One of the key stories of 2013 was the revelation that The Cuckoo’s Calling had been penned by J K Rowling. Do you write under a pseudonym? Do you think they make a difference to an author’s profile?
No, Glynis Smy is my real name. I have a pen name or two for other genres should I wish to use them. I do not think they do any harm at all.
Do you think literary agents are vital to an author’s success?
As much as I would love to have an agent, I simply don’t want to wait forever to see my books come alive while I query the manuscripts around. Yes, I do think they can help with the support but I also believe in Indie authors and their abilities to produce readable books. Vital? Not so much nowadays but not to be dismissed from our lives altogether. I have good friends who have brilliant agents.
Do you use any writing software such as Scrivener, ByWord or Mars Edit?
I purchased Scrivener three years ago. I struggled along but went back to Word. These past few weeks I have followed several Youtube ‘how to’s’ and found a way to use Scrivener to my satisfaction. I am determined to use the programme to its fullest as so many folk love it and I could not see why. This week I am liking it again!
Khaled Hosseini says that he feels he is discovering a story rather than creating it. Are you an avid plotter or do you start with a single idea and let the novel develop organically?
Planster with a capital P, although I am trying very hard to plot for my next novel. I hear it makes life easier but sadly my characters never listen!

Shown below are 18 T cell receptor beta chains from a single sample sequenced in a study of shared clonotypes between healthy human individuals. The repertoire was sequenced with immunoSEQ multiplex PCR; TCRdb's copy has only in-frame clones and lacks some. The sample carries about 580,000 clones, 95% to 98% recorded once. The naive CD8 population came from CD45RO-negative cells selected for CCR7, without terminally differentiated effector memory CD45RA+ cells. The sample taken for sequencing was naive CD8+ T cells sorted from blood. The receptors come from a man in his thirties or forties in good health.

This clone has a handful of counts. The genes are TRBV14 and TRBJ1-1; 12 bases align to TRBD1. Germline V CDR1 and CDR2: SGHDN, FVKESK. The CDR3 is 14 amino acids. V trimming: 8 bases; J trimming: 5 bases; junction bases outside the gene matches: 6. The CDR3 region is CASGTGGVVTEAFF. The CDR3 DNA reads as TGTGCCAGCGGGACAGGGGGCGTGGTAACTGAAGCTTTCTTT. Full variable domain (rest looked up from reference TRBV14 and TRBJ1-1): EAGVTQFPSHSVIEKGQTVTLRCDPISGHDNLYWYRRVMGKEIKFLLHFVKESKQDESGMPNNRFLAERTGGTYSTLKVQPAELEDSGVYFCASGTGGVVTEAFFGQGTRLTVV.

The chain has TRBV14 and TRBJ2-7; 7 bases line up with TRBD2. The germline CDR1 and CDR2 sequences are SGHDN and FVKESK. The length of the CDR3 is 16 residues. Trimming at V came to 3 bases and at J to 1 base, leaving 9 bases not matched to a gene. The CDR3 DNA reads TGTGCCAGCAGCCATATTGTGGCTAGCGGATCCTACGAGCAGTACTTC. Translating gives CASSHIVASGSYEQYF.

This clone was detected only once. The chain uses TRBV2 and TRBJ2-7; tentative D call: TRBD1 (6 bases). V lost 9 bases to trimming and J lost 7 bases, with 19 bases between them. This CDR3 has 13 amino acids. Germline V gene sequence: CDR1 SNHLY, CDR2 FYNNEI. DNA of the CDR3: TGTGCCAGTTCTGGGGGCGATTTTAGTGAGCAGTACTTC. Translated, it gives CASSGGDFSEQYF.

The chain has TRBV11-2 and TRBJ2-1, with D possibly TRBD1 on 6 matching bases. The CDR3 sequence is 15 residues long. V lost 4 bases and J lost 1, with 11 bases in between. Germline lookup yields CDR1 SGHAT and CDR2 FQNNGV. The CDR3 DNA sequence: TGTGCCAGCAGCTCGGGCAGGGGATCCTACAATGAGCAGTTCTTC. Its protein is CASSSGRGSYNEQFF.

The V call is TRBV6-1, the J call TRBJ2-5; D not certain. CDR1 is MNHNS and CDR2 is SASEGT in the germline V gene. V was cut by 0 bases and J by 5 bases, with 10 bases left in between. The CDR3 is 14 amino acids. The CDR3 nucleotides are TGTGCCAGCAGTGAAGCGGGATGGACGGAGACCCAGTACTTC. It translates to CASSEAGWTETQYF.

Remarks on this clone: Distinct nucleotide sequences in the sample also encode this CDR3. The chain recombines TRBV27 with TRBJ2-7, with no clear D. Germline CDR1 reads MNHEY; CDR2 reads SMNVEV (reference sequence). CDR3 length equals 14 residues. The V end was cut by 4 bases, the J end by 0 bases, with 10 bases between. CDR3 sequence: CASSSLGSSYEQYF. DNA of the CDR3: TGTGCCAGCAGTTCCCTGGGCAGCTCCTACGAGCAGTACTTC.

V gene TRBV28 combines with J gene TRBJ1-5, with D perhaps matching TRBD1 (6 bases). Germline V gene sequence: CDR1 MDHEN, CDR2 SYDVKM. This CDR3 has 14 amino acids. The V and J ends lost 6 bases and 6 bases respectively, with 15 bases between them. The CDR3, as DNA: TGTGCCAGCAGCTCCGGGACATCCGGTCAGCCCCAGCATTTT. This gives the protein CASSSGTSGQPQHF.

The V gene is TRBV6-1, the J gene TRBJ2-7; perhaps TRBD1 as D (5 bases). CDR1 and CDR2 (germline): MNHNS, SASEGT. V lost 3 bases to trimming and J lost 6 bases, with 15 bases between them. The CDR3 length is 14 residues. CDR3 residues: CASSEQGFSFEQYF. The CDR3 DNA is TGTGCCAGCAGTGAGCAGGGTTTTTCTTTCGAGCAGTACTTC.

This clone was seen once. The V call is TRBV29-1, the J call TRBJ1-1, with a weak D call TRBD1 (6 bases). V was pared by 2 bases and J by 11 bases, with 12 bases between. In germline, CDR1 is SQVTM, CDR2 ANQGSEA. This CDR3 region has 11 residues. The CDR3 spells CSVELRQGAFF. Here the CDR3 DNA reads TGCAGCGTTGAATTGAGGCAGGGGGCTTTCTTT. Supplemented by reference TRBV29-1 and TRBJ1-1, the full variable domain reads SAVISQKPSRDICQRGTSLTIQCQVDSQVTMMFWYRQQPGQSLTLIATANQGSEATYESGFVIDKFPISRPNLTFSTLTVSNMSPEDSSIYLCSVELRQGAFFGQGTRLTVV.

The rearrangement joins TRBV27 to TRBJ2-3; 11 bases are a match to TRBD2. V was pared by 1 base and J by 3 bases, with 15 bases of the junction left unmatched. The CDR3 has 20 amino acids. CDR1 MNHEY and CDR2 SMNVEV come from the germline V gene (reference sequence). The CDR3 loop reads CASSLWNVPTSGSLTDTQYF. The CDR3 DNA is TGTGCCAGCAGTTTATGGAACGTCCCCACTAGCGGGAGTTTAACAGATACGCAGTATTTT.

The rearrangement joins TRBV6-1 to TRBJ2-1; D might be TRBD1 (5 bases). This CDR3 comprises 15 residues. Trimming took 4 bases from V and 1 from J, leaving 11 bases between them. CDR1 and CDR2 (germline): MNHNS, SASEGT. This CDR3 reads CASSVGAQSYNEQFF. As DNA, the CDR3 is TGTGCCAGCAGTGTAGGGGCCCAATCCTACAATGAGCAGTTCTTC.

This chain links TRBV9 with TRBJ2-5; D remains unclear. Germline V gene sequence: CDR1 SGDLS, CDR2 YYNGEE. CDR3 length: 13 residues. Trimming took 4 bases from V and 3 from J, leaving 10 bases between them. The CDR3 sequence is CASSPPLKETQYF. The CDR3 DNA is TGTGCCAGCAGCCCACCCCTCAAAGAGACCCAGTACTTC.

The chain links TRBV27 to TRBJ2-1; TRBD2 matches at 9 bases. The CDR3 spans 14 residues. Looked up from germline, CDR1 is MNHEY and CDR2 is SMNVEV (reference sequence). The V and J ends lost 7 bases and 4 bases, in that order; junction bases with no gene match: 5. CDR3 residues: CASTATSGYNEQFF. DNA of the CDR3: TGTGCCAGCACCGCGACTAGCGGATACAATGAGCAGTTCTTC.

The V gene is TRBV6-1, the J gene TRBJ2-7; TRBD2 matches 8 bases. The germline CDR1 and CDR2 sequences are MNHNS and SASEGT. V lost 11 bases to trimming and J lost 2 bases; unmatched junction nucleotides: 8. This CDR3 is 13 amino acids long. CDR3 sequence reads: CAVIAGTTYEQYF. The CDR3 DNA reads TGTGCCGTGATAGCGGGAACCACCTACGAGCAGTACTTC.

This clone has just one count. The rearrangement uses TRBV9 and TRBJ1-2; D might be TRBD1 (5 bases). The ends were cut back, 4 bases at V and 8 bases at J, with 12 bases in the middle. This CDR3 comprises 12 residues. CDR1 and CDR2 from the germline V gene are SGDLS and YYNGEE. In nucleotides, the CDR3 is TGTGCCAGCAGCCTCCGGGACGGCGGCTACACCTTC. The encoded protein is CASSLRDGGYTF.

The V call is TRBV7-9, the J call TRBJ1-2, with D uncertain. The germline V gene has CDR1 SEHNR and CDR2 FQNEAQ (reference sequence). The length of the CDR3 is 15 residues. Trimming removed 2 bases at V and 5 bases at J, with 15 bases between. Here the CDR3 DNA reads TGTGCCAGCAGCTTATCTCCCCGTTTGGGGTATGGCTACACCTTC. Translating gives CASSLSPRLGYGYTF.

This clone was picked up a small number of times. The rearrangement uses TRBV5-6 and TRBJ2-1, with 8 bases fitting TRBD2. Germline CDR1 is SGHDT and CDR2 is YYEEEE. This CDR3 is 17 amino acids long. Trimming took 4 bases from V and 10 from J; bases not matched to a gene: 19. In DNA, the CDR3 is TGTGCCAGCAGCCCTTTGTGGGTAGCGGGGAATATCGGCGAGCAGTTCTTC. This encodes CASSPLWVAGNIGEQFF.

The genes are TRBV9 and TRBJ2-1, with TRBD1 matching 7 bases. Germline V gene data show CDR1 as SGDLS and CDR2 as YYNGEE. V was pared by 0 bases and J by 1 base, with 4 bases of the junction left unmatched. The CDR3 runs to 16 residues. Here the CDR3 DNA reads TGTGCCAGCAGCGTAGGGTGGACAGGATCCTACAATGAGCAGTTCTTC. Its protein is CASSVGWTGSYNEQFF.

Do you have a method for creating your characters’ names and what do you think makes them believable?
I tend to dream my POV name but the others are made up from my name tub. I have tubs with girls’ names, boys’ names, and surnames. I throw them onto the floor and play a game of match and see. If I hear a name I like I pop it into the pot. Arthur Twigg was created for me by a friend when I wanted a Victorian journalist’s name. It was perfect for the weasly male I had created.
Who do you show your first drafts to?
I have three beta readers who I value so very much. They see the fifth draft. I never release anything until it has had five shreddings from me.
Do you write your first draft on paper or do you prefer a computer?
First draft is a mix of both. Ripper, My Love was written by hand using fountain pen but my wrists were happier when Ripped Genes was typed out on computer.
Some writers like quiet, others the noise of a coffee shop or the rumble of a train. Do you listen to music or have noise around you when you write or do you need silence?
I have a playlist of music to suit the moods I wish to create. Most days I prefer silence but I can write a few lines in public places if my characters are willing.